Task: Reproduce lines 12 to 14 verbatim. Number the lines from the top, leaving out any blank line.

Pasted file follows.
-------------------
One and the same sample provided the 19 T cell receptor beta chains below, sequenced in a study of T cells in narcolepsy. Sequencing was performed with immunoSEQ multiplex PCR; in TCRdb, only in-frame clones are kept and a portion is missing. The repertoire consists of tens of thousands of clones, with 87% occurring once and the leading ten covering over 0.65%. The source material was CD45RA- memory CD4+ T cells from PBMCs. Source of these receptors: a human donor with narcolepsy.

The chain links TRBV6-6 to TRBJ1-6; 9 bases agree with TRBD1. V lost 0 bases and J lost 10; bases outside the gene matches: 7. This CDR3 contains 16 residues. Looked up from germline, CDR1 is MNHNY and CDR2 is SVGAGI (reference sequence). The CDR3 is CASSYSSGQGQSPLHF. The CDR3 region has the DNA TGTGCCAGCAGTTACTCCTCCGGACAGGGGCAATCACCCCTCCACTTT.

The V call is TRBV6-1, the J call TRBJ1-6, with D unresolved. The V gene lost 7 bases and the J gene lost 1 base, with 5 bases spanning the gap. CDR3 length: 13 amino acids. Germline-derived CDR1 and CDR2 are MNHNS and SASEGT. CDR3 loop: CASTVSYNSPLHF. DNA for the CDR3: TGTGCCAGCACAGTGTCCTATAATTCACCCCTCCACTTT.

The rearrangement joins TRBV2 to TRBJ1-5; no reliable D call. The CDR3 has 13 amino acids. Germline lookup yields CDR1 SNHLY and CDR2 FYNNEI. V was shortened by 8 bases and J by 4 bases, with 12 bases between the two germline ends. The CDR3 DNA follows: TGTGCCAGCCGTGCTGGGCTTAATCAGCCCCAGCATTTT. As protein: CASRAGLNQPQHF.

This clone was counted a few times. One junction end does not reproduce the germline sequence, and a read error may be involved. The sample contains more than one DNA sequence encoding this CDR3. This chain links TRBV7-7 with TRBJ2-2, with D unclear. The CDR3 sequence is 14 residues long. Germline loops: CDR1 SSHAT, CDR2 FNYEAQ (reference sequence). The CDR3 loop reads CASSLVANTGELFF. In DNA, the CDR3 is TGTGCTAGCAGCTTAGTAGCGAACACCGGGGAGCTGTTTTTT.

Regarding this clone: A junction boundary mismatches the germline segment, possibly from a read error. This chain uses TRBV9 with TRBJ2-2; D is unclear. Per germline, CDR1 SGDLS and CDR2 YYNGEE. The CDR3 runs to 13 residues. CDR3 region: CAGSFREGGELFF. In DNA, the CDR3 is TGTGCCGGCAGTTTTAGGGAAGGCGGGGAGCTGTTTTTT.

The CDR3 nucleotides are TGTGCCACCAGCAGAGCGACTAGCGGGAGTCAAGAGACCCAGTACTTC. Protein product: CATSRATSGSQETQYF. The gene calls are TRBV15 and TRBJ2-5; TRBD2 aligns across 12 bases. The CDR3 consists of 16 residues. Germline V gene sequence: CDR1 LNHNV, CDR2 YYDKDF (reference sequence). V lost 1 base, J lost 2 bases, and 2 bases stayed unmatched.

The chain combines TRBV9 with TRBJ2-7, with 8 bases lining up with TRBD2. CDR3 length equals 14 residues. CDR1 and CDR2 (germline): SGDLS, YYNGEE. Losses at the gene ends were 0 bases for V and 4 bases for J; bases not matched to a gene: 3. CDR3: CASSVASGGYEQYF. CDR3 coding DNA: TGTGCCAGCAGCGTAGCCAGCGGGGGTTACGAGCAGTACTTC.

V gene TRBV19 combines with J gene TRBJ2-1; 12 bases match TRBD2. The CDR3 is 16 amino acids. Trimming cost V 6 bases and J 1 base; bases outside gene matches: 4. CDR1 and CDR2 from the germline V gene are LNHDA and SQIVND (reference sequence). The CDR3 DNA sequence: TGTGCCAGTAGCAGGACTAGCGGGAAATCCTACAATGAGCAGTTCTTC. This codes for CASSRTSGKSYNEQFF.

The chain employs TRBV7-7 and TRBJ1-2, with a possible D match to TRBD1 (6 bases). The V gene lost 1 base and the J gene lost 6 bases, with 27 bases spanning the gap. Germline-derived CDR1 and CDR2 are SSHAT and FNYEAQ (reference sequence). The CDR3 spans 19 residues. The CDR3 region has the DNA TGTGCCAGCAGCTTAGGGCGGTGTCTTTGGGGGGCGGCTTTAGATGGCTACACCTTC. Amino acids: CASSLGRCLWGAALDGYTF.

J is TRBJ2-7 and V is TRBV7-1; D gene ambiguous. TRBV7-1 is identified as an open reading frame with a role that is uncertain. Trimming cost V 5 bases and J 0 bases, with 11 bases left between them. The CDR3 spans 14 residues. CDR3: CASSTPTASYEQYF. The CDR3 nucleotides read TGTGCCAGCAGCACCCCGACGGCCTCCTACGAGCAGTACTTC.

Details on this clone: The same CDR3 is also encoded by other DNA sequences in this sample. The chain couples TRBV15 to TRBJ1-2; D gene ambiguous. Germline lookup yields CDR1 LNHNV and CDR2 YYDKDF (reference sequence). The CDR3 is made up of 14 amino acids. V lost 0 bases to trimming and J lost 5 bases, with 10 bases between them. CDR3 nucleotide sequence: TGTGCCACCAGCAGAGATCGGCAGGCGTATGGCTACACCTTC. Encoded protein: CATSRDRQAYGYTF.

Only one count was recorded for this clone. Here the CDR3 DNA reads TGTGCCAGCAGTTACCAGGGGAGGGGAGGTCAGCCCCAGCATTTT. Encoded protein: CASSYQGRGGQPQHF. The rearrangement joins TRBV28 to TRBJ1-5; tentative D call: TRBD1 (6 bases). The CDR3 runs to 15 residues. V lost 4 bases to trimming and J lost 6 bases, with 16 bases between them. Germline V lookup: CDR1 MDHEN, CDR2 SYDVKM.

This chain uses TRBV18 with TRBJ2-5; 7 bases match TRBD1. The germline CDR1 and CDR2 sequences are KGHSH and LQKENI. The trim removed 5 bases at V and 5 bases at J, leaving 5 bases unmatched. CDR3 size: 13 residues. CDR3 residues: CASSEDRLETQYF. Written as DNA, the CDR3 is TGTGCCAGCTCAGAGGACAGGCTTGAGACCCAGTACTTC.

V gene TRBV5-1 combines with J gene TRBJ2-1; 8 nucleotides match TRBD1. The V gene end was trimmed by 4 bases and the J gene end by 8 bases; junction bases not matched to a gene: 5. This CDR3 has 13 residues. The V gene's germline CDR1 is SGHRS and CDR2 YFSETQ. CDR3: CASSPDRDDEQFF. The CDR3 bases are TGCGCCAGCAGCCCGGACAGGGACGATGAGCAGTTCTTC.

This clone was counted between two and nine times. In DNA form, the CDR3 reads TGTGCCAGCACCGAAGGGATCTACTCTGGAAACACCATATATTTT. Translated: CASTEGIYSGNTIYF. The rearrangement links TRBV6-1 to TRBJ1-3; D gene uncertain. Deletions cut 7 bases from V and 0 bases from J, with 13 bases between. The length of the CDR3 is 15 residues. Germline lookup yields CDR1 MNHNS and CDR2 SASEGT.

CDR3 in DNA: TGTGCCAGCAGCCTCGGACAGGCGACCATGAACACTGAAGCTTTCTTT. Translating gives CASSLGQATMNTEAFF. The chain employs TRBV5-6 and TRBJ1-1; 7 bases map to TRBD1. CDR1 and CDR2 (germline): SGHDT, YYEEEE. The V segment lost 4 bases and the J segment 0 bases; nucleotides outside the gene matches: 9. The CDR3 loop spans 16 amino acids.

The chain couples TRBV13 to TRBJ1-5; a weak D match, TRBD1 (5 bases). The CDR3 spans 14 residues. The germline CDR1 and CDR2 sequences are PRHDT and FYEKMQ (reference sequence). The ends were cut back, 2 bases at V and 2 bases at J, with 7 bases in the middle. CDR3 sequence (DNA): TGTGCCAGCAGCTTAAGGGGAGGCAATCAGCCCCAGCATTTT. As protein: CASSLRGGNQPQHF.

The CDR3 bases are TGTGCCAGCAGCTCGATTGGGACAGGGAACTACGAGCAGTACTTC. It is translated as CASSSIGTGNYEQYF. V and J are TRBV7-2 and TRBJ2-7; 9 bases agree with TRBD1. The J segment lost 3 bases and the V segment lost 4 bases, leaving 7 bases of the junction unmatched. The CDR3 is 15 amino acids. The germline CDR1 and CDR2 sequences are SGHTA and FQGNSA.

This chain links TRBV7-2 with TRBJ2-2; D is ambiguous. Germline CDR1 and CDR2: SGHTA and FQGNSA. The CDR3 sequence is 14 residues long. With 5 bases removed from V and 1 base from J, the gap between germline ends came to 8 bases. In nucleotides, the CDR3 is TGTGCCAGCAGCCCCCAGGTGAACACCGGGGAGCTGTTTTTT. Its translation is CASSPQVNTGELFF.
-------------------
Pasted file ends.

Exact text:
Details on this clone: The same CDR3 is also encoded by other DNA sequences in this sample. The chain couples TRBV15 to TRBJ1-2; D gene ambiguous. Germline lookup yields CDR1 LNHNV and CDR2 YYDKDF (reference sequence). The CDR3 is made up of 14 amino acids. V lost 0 bases to trimming and J lost 5 bases, with 10 bases between them. CDR3 nucleotide sequence: TGTGCCACCAGCAGAGATCGGCAGGCGTATGGCTACACCTTC. Encoded protein: CATSRDRQAYGYTF.

Only one count was recorded for this clone. Here the CDR3 DNA reads TGTGCCAGCAGTTACCAGGGGAGGGGAGGTCAGCCCCAGCATTTT. Encoded protein: CASSYQGRGGQPQHF. The rearrangement joins TRBV28 to TRBJ1-5; tentative D call: TRBD1 (6 bases). The CDR3 runs to 15 residues. V lost 4 bases to trimming and J lost 6 bases, with 16 bases between them. Germline V lookup: CDR1 MDHEN, CDR2 SYDVKM.

This chain uses TRBV18 with TRBJ2-5; 7 bases match TRBD1. The germline CDR1 and CDR2 sequences are KGHSH and LQKENI. The trim removed 5 bases at V and 5 bases at J, leaving 5 bases unmatched. CDR3 size: 13 residues. CDR3 residues: CASSEDRLETQYF. Written as DNA, the CDR3 is TGTGCCAGCTCAGAGGACAGGCTTGAGACCCAGTACTTC.